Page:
Now, of course, there are other issues surrounding the BGCSE exam itself including its grading system. For example, there are two parts/papers to most subject exams; core and extended. The highest grade that you can receive in the core paper is a C whilst the grades for the extended paper can range from A-G. Sadly, most grade 12 students are only entered to sit the Core paper. But, this is silly because these students aren’t given a fighting chance to achieve higher than a C in their last year of school, thus skewing the results towards the negative. It’s almost as if the system wants us to fail while subconsciously telling us that we are imbeciles.

But the question is why?

“To be ignorant of what occurred before you were born is to always remain a child.”

This famous quote from Marcus Tullius Cicero tells us how important it is to look at the past to understand our present situation and learn from it. Therefore, in order to begin to comprehend our current socio-economic woes that can be linked to education, we have to look at situations and circumstances that led us to this point.

Our present situation can be linked to slavery and the issue of educating an individual who was considered nothing more than cattle. The church eventually stepped in and tried to improve the situation but the issue of an illiterate black public still prevailed. The way teachers were trained and compensated was another issue that lasted for almost 50 years and the Government’s involvement and contribution to education has always been abysmal. I will take a look at each of these topics in detail.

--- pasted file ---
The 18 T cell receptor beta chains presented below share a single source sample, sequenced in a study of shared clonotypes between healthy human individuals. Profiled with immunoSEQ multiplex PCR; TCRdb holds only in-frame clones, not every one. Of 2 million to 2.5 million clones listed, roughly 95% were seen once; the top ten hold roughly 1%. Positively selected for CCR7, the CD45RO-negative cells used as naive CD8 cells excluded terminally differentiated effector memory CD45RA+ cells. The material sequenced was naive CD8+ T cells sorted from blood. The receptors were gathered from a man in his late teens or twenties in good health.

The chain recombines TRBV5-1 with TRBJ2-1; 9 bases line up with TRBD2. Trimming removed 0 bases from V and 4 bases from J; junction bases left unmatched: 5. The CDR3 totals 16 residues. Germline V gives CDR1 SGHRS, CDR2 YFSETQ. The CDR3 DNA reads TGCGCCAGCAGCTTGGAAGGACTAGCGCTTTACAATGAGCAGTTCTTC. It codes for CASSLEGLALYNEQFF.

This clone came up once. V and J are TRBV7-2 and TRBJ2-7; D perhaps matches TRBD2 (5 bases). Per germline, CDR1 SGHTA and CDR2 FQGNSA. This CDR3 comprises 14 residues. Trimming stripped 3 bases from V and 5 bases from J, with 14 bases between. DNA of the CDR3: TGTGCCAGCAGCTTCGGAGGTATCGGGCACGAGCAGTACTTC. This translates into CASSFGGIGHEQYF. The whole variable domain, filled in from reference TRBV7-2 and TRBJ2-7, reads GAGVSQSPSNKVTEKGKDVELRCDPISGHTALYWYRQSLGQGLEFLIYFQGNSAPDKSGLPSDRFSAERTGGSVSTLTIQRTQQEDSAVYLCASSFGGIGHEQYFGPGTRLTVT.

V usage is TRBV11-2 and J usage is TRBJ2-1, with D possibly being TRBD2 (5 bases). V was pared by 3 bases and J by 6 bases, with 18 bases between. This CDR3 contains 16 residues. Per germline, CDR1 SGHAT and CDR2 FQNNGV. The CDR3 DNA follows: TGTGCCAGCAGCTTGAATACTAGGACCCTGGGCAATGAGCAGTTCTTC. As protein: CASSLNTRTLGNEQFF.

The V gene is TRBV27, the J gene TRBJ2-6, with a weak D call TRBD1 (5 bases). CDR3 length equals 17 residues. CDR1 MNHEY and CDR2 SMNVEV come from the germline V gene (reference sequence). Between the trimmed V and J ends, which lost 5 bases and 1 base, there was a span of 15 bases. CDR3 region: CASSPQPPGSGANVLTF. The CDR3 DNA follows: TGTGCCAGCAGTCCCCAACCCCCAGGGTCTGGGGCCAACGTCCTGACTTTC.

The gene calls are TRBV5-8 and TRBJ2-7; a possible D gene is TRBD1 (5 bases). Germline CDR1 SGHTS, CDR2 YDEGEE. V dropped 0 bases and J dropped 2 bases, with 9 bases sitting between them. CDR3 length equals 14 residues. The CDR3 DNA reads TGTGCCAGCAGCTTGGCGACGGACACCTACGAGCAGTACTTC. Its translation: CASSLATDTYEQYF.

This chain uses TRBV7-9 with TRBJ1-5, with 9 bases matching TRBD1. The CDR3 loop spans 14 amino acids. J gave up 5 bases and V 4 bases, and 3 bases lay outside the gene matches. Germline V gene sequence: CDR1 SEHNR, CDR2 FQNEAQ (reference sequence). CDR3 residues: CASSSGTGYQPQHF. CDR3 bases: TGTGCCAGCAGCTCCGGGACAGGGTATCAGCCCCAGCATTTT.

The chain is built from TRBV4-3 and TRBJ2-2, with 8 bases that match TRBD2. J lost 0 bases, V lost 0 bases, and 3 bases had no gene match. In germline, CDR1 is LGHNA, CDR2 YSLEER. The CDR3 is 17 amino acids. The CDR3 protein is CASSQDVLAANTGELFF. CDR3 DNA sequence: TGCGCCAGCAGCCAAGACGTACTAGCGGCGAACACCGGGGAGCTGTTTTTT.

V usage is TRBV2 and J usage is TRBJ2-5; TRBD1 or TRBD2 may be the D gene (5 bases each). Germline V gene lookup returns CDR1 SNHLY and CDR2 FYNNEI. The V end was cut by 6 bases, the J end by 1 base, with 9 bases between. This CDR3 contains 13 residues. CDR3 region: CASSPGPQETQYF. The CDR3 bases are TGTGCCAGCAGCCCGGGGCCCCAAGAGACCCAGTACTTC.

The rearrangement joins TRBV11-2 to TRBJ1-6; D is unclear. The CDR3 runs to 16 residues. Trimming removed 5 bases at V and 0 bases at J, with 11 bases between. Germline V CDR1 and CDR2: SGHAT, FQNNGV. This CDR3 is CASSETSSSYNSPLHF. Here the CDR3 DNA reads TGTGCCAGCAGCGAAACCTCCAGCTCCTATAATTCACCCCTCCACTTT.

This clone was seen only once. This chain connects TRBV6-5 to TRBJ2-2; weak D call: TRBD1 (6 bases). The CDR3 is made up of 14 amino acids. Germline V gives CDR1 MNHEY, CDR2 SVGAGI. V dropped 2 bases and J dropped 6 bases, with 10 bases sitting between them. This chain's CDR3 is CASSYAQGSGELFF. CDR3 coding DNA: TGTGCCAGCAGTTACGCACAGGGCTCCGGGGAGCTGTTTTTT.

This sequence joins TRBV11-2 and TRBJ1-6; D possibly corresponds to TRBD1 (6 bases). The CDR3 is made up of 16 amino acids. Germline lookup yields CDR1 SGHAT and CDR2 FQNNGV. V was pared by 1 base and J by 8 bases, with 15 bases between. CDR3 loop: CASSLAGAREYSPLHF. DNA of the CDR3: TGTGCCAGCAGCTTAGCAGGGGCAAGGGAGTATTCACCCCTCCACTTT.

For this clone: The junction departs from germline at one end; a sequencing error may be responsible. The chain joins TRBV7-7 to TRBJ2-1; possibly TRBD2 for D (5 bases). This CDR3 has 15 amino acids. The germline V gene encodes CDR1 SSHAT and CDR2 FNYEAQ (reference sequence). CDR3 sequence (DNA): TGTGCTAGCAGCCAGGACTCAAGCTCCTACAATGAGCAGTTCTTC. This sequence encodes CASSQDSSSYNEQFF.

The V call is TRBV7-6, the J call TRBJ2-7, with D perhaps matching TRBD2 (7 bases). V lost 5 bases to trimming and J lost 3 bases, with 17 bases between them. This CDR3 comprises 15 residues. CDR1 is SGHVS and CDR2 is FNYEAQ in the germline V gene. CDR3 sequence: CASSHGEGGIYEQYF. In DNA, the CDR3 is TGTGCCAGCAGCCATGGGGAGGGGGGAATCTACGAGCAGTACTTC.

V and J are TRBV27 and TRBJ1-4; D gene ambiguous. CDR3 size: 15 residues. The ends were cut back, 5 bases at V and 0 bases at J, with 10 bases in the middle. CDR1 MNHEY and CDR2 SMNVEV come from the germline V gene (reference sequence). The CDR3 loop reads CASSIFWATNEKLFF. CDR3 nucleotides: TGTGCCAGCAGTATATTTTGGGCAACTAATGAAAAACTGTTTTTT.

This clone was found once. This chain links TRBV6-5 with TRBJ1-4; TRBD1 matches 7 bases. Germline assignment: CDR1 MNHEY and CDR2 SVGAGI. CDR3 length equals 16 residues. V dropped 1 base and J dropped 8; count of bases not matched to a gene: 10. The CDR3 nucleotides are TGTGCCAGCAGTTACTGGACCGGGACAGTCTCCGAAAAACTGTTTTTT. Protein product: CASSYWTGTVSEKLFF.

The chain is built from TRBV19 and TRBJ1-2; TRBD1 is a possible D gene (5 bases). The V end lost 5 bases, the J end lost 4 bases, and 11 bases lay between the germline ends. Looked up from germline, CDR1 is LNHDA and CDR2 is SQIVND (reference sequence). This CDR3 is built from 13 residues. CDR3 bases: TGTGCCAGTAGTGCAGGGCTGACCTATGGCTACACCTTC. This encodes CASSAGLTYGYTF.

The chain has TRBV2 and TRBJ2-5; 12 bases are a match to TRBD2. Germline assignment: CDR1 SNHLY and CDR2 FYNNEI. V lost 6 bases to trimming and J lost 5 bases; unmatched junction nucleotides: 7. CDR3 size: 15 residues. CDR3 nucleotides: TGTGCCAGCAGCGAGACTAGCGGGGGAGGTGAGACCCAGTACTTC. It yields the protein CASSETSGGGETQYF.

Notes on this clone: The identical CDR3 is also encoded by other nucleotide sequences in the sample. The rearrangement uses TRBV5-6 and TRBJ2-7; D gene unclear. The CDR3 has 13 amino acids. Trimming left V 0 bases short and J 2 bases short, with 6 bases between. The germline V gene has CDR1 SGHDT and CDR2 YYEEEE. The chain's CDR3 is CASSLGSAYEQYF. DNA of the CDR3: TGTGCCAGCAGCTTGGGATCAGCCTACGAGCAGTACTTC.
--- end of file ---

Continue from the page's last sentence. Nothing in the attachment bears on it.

But first, how did education generally look in the new 1717 Woods Rogers colony?

psh School?! My Child? That’s unnecessary!

Woods Rogers Statue, Nassau, Bahamas

Up until 1836, education in the Bahamas was considered a luxury. This wasn’t far-fetched because as you would have seen in my previous post history of tutoring around the world, education was always only accessible to the elite while the poor regarded it as unnecessary because they were in survival mode.

Suffice it to say, the Bahamas was filled with poor people in survival mode as slavery was not as lucrative in this colony as it was in the others.

And may I remind you that before 1717 (when the Bahamas first became a British colony through the arrival of Woods Rodgers), The Bahamas was a haven for pirates. So it is easy to imagine that the population had the mindset of the pirates who were here, which was to drink, party and play games/gamble. This mentality would have existed until the Loyalists came in 1783 and maybe even through to today.

Loyalists incoming!!

The American Civil War of 1783 had a definite impact on the Bahamas, one of those influences being in education.

Britain had to sign an agreement with American Revolutionaries to exchange Florida for the Bahamas. This allowed Americans who were loyal to the British crown (called Loyalists) access to land in the Bahamas so they could have moved out of the United States. However, when they arrived, they thought that the current Bahamians were uncivilized and they tried to separate themselves by calling them ‘conchy joes.’

Also, let me remind you that slavery still existed during this time. Therefore, most black people were already considered 1/10th of a human. So who were the Loyalists referring to then? Just guess the color of their skin.

You guessed it. They were white.

Poor, uneducated white people.

So in addition to the vapid racism that existed, classism is now starting to take its shape which had leaked into the partially nonexistent educational system (Could you imagine that? Someone comes into YOUR land and looks down on YOU and you can’t do anything about it. Colonizers for ya).

Noting this, the Church decided to step in and tried to rectify this situation. This will be further explained in part II of this series.

What are your thoughts on the current educational system so far? Please leave your comments and suggestions below. I’d love to hear about them.